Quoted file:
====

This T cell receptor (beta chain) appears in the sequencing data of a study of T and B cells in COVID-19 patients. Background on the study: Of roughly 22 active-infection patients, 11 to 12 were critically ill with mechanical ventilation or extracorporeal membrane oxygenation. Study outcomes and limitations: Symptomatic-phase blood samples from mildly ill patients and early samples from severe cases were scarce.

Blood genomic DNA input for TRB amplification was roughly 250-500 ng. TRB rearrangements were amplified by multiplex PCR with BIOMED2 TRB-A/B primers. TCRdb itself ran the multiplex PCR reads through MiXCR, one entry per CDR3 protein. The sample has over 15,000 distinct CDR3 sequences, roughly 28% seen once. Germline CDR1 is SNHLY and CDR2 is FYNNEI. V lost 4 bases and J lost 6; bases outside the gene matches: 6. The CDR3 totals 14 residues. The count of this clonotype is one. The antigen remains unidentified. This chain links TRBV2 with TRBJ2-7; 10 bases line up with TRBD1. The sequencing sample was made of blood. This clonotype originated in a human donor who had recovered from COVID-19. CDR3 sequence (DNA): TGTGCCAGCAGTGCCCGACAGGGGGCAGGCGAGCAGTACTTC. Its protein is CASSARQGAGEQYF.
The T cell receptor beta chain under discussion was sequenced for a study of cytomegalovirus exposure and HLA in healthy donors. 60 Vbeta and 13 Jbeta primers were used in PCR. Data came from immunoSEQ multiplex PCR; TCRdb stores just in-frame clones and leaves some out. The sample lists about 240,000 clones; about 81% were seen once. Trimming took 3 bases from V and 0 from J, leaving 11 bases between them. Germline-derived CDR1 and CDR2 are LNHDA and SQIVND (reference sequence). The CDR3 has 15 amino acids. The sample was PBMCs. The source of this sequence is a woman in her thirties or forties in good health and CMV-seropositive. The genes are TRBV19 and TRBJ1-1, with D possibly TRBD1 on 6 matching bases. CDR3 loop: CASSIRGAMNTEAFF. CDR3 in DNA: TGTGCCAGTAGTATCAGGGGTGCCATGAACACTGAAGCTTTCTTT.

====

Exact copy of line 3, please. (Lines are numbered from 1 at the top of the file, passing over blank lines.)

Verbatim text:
The T cell receptor beta chain under discussion was sequenced for a study of cytomegalovirus exposure and HLA in healthy donors. 60 Vbeta and 13 Jbeta primers were used in PCR. Data came from immunoSEQ multiplex PCR; TCRdb stores just in-frame clones and leaves some out. The sample lists about 240,000 clones; about 81% were seen once. Trimming took 3 bases from V and 0 from J, leaving 11 bases between them. Germline-derived CDR1 and CDR2 are LNHDA and SQIVND (reference sequence). The CDR3 has 15 amino acids. The sample was PBMCs. The source of this sequence is a woman in her thirties or forties in good health and CMV-seropositive. The genes are TRBV19 and TRBJ1-1, with D possibly TRBD1 on 6 matching bases. CDR3 loop: CASSIRGAMNTEAFF. CDR3 in DNA: TGTGCCAGTAGTATCAGGGGTGCCATGAACACTGAAGCTTTCTTT.